ENGINEERING TRIPOS PART IIB – 2012/2013
Module 4F12 - Computer Vision and Robotics
Professor R Cipolla (cipolla@eng)
16 lectures (including 3 examples classes)
||Material / Format / Timing / Marks
Lecture Syllabus / Written exam (1.5 hours) / Start of Easter Term / 100 %
The module aims to introduce the principles, models and applications of
computer vision. The course will cover image structure, projection, stereo vision,
and the interpretation of visual motion. It will be illustrated with case
studies of industrial (robotic) applications of computer vision, including
visual navigation for autonomous robots, robot hand-eye coordination and novel
- Introduction (1L)
Computer vision: what is it, why study it and how ? The eye and the camera, vision as an information processing task. A geometrical framework for vision. 3D interpretation of 2D images. Applications.
- Image structure (2L)
Image intensities and structure: edges and corners. Edge detection, the aperture problem. Corner detection. Contour extraction using B-spline snakes. Case study: tracking edges and corners for robot hand-eye coordination and man-machine interfaces.
- Projection (4L)
Orthographic projection. Pin-hole camera model. Planar perspective projection. Vanishing points and lines. Projection matrix, homogeneous coordinates. Camera calibration, recovery of world position. Weak perspective, the affine camera.
Projective invariants. Case study: 3D models from uncalibrated images using PhotoBuilder.
- Stereo vision (2L)
Epipolar geometry and the essential matrix. Recovery of depth. Uncalibrated cameras and the fundamental matrix. The correspondence problem. Affine stereo. Case study:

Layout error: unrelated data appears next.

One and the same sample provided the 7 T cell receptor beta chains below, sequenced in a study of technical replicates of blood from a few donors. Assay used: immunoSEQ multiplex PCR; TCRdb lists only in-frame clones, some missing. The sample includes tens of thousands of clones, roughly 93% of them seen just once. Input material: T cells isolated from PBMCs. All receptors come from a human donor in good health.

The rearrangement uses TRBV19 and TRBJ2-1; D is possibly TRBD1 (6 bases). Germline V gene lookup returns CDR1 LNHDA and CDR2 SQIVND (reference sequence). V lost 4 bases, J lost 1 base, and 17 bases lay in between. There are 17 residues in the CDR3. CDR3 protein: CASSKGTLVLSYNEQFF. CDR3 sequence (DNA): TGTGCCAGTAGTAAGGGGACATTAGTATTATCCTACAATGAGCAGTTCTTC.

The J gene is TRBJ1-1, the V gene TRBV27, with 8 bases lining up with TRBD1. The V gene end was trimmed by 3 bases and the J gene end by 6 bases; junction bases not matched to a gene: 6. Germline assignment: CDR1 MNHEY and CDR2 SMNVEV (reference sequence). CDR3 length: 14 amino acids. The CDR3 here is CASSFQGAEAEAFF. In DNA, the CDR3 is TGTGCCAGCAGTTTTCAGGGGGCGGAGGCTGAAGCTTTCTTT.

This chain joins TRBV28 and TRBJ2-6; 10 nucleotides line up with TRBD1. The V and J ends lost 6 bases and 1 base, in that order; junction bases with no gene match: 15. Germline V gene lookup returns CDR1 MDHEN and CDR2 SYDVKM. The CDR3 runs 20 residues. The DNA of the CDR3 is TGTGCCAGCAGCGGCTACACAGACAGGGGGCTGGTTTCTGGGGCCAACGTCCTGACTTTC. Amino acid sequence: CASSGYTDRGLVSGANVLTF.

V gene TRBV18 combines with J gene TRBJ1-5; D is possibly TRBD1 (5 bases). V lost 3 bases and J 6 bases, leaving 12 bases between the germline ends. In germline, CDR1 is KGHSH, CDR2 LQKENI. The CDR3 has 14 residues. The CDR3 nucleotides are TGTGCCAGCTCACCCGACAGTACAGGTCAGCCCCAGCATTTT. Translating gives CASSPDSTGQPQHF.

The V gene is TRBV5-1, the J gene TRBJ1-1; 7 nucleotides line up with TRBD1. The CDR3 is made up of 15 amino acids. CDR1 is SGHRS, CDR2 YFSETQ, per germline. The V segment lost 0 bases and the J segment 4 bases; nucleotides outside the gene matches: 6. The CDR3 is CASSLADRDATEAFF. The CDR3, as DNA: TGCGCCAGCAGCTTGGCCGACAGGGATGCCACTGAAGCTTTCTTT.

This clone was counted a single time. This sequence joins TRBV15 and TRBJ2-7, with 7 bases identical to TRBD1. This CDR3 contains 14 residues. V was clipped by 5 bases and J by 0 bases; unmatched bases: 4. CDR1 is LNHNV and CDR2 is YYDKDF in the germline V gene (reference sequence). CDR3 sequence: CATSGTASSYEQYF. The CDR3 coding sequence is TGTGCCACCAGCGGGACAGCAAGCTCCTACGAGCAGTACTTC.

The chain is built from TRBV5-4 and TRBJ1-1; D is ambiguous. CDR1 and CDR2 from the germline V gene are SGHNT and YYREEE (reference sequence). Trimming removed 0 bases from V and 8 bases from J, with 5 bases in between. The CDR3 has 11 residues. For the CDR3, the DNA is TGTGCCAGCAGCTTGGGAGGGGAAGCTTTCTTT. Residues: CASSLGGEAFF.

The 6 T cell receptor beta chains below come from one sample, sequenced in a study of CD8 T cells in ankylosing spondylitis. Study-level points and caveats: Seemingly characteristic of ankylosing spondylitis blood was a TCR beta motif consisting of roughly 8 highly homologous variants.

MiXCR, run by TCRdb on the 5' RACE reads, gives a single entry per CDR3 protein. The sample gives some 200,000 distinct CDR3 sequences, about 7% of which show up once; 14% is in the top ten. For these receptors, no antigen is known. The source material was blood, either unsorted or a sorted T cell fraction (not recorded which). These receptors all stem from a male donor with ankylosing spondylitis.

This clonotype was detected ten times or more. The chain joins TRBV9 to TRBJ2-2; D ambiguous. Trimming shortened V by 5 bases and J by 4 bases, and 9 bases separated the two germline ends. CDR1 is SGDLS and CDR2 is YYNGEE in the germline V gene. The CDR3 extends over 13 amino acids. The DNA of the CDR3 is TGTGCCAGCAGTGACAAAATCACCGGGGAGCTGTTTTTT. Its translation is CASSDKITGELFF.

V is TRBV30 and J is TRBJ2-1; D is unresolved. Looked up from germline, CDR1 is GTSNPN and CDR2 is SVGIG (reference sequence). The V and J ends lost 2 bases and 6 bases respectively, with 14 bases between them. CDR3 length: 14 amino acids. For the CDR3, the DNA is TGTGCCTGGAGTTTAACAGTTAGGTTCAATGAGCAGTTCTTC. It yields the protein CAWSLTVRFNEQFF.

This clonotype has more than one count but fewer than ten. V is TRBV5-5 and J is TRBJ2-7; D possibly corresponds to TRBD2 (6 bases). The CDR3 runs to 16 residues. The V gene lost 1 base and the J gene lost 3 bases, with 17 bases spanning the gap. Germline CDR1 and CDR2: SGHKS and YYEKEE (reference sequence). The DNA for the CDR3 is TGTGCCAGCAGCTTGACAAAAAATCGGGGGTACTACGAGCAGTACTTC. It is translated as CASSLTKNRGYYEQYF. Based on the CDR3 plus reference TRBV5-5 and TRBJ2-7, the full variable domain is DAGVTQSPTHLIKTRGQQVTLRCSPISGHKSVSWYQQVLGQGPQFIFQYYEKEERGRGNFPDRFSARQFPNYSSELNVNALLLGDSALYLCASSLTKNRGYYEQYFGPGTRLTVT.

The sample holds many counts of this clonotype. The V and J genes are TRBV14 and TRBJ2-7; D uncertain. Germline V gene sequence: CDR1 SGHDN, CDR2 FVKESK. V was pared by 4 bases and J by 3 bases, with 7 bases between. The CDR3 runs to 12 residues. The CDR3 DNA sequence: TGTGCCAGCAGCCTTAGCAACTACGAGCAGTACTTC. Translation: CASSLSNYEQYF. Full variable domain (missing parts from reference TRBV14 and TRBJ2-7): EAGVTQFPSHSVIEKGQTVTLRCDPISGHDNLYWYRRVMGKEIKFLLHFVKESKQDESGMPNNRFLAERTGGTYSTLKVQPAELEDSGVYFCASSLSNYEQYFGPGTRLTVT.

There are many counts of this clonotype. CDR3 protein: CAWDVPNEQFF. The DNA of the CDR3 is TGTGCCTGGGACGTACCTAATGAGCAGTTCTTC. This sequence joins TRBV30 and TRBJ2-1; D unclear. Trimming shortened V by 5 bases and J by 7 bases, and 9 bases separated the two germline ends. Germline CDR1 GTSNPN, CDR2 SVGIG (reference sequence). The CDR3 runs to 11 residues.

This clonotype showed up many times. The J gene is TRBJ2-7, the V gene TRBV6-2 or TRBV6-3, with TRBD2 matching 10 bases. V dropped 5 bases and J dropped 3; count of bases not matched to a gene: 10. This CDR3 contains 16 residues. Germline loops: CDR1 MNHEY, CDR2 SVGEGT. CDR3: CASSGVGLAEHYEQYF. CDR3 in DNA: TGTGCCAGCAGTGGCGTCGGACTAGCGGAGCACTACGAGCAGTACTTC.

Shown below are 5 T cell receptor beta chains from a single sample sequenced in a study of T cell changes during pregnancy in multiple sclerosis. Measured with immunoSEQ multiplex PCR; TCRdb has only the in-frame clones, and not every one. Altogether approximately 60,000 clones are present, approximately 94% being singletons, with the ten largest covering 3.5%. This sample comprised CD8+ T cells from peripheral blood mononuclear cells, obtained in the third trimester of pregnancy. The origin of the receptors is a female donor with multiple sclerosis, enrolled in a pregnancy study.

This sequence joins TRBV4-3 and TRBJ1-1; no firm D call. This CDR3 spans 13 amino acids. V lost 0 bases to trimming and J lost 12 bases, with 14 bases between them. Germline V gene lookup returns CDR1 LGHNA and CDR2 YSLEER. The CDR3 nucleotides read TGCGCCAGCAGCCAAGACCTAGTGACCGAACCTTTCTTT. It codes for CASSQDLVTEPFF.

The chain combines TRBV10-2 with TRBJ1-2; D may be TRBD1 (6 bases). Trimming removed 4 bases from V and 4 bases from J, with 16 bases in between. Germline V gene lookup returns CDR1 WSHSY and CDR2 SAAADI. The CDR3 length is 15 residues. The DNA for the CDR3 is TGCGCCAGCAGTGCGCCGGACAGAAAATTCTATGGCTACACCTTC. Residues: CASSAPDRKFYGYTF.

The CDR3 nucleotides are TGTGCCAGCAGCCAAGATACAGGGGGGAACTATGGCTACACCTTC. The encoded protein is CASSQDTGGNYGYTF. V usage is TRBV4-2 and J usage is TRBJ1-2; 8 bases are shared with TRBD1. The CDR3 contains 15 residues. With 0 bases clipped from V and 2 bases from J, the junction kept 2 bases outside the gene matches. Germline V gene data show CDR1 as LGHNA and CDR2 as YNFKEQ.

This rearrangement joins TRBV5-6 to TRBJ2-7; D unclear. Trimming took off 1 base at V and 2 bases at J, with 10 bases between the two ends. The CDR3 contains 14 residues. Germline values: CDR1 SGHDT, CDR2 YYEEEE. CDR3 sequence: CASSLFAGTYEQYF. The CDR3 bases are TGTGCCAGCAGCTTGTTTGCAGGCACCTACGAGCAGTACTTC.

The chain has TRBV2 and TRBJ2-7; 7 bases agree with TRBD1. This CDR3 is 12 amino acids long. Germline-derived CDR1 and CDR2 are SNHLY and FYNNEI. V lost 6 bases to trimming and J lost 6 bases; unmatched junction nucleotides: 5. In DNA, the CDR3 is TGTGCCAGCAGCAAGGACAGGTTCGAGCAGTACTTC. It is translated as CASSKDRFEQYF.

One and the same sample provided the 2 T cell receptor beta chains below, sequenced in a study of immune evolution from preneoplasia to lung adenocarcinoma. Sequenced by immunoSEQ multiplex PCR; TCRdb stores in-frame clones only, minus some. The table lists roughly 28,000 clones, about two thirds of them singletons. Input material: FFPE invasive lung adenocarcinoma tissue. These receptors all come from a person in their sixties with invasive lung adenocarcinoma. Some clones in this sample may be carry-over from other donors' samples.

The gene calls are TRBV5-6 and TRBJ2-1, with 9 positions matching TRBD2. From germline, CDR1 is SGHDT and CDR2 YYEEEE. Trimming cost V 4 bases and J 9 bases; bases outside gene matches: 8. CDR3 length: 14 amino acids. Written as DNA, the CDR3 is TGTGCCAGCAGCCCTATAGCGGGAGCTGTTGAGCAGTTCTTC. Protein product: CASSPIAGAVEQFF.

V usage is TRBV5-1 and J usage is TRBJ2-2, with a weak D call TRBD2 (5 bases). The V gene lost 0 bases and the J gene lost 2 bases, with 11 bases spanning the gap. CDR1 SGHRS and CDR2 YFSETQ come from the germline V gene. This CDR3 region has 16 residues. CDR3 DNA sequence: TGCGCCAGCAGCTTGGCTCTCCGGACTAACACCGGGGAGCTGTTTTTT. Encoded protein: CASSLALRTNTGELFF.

- Object detection and tracking (4L, Prof A. Blake and Prof R. Cipolla)
Basic target tracking; Kalman filter; application to B-spline snake. Active appearance models. Chamfer matching, template trees. Case study: intelligent automotive vision system.
- Example classes (3L, Prof R. Cipolla)
Discussion of examples papers and past examination papers.
On completion of the module, students should:
- Be able to design feature detectors to detect, localise and track image features;
- Know how to model perspective image formation and calibrate single and multiple camera
- Be able to recover 3D position and shape information from arbitrary viewpoints;
- Appreciate the problems in finding corresponding features in different viewpoints;
- Analyse visual motion to recover scene structure and viewer motion, and understand how this
information can be used for navigation;
- Understand how simple object recognition systems can be designed so that they are independent of
lighting and camera viewpoint;
- Appreciate the industrial potential of computer vision but understand the limitations of current
Please see the Booklist for Group F Courses for references for this module.
Last updated: June firstname.lastname@example.org